Harry Ferguson – Planes, Tractors and Formula 1

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Home » People » Famous Folk » Harry Ferguson – Planes, Tractors and Formula 1
Harry Ferguson Sculpture
Harry Ferguson Sculpture,
Harry Ferguson Memorial Garden, County Down, Northern Ireland, February 2011
Source =Ardfern

Harry Ferguson Early Life

Henry George Ferguson, known as Harry, was born on 4th November 1884 in the townland of Growell, near Dromore in County Down. His father was James Ferguson, a farmer and his mother was Mary Bell. James and ‘Minnie’ had married in Newry Registrars Office on 1st July 1879. Harry was the fourth of eleven children.

He left school at 14 to work on the family farm. However, by 1902 Harry went to Belfast to work in his older brother Joe’s bicycle and repair shop. Harry had a keen mechanical mind and was intrigued by all types of engines and new technology. He took evening classes at Belfast Technical College to further his interest.

Motorcycles & Planes

Harry began racing motorcycles to advertise the business and by 1907 Ferguson’s Garage was the largest in Ireland. News of the Wright brothers’ first plane flight in 1903 sparked Harry’s enthusiasm in aviation. He travelled to air shows in England and Europe, carefully noting the designs and workings of these prototype aircraft. Harry persuaded Joe to help him build an aeroplane in their garage, based on the description of Bleriot’s monoplane. On 31st December 1909, at Old Park, Hillsborough, Harry Ferguson became the first person in Ireland to build and fly his own plane. On 8th August 1910, Harry flew his plane for nearly three miles on the strand at Dundrum Bay, winning a prize of £100.

Harry Ferguson on a plane image- Albert Bridge
Harry Ferguson on his flight

Harry Ferguson & Tractors

During WW1, Harry became increasingly aware of the detrimental effect the loss of manpower was having on agricultural output. He understood the potential of tractor power over horse-drawn machinery, basic ploughs and manual labour. He set his mind to designing lightweight but robust tractors with interchangeable attachments which would make them versatile and easy to use on large or small farms. In 1917 with his ‘right hand man’ Willie Sands, Ferguson produced a plough which was converted from a Ford Model T car.

Over the next few years he designed the Three Point Triangular System which enabled different implements to be attached to a tractor and made the tractor more stable and hence safer.

In 1925 Harry went into partnership with the Shearman Brothers in America. He began working on a new idea to introduce hydraulic systems in the linkage between the plough and the tractor. In 1933 Ferguson built his prototype Black Tractor in Belfast. He had a short-lived business agreement with Yorkshire man David Brown of Huddersfield. However, by 1938 Harry had entered into business with Henry Ford, famously sealed with a gentleman’s handshake. Ford would manufacture the tractors and Harry would design and sell them.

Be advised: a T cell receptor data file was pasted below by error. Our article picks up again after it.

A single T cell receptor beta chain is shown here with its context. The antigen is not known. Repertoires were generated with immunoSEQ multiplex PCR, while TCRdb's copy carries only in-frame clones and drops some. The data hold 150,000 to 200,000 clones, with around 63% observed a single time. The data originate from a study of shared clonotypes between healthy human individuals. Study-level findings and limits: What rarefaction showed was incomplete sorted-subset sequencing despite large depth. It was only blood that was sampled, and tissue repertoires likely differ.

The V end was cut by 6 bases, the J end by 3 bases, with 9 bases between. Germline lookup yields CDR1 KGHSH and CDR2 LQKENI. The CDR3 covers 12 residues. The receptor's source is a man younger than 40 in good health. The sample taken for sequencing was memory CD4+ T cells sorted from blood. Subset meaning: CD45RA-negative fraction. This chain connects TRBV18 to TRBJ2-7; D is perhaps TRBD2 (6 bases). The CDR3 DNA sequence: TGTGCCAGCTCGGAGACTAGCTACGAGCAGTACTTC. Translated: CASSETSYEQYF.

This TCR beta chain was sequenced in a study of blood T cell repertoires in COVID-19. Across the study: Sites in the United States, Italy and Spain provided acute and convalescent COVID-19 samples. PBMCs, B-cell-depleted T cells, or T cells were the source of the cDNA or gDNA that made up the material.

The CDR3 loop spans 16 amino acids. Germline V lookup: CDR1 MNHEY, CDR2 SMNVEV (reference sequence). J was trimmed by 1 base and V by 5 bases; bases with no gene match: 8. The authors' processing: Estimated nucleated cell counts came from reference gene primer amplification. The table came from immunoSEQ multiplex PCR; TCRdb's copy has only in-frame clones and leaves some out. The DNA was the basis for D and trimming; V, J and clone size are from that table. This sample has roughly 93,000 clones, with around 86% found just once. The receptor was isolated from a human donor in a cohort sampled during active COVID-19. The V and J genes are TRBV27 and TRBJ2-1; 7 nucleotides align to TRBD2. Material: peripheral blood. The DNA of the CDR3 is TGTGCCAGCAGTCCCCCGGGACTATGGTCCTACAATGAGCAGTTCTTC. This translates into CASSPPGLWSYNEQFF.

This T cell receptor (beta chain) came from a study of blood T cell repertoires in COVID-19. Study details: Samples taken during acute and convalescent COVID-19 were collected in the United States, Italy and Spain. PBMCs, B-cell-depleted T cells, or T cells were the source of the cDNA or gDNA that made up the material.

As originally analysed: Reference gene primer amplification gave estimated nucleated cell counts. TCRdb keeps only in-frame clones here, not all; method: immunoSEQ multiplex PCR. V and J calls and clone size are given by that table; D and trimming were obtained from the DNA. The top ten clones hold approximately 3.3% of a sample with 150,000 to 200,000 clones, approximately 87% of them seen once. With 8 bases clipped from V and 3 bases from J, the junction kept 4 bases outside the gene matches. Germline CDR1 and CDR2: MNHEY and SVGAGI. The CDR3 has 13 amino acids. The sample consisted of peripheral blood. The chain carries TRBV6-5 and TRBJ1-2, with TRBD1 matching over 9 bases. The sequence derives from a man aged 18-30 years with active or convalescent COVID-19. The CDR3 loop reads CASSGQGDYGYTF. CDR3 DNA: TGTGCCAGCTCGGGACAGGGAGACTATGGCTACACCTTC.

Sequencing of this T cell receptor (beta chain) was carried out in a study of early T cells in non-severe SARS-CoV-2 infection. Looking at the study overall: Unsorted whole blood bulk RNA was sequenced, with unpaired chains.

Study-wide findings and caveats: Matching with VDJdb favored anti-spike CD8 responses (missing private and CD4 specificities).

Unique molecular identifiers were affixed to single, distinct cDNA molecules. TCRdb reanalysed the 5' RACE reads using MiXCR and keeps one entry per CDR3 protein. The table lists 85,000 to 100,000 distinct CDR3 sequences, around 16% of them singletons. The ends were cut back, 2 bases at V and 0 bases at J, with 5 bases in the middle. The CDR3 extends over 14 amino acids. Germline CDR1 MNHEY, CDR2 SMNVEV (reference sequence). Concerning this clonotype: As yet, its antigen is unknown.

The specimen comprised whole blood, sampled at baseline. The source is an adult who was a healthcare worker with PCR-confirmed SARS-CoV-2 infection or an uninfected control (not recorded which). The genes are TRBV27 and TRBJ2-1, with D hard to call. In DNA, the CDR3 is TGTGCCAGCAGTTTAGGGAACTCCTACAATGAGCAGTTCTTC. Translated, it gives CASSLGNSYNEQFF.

Ford Ferguson 9N tractor 1942
Ford 9N tractor imported, according to exhibitor’s notice from US to England as part of the so called “lend-lease” program in 1942
Source Charles01 under : : CC-BY-SA-3.0

Massey-Ferguson & the ‘Little Grey Tractor’

Over the war years 300,000 tractors were produced. However, after Henry Ford’s death in 1947, the ‘gentleman’s agreement’ was ignored by the Ford Company, who began to make their own tractor, very similar to Harry’s design. This resulted in a protracted and costly legal battle. Subsequently, Harry Ferguson sold his companies to the newly formed American firm Massey-Ferguson Co.

Although Ferguson resigned from the company a couple of years later the little grey tractor became internationally famous and revolutionised the world of agriculture. His innovative and affordable designs quickly became the mainstay for many farmers. Harry always stated that his aim was to produce safer and more reliable machines that would increase output, so reducing food prices and resulting in an alleviation of world hunger.

Formula 1 Racing

Even retired from the business world, Harry continued to think about new developments and safety measures for transport. In particular he worked on automatic transmission and the emergence of the four-wheel-drive both for family saloons and for racing cars. His Formula 1 racing car, the P99, driven by Stirling Moss, won the Grand Prix at Oulton in 1961.

Ferguson P99
Ferguson P99 Source Andrew Basterfield, Flickr – licensed under the terms of CC-BY-SA-2.0

Harry Ferguson’s Legacy

Harry married local girl, Mary Adelaide Watson on 21st April 1913 in Newry Registry Office against the wishes of both families. As a result, the families on both sides boycotted the wedding. The couple were married for 47 years and had one daughter, Elizabeth. Harry Ferguson died on 25th October 1960, but his ‘wee grey Fergie’ remains a beloved vintage tractor!

Ferguson TE 20 image by Evelyn Simak
Ferguson TE 20. Image by Evelyn Simak

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Doreen lennon · 20 July 2021 at 12:38 pm

My grandfather probably bought one of Harry Ferguson’s first tractors. His farm was just outside Rathfriland about 16 miles from Harry’s home

I was just recently told the story of how Granda was the first farmer in the area to buy a tractor. Of course all the neighbouring farmers had to come and see this new machine. As one was leaving he said “it will never replace the horse”. Apparently Granda would chuckle over this comment for many years.

    P&P · 26 July 2021 at 3:48 pm

    A great story Doreen. Thanks for sharing.

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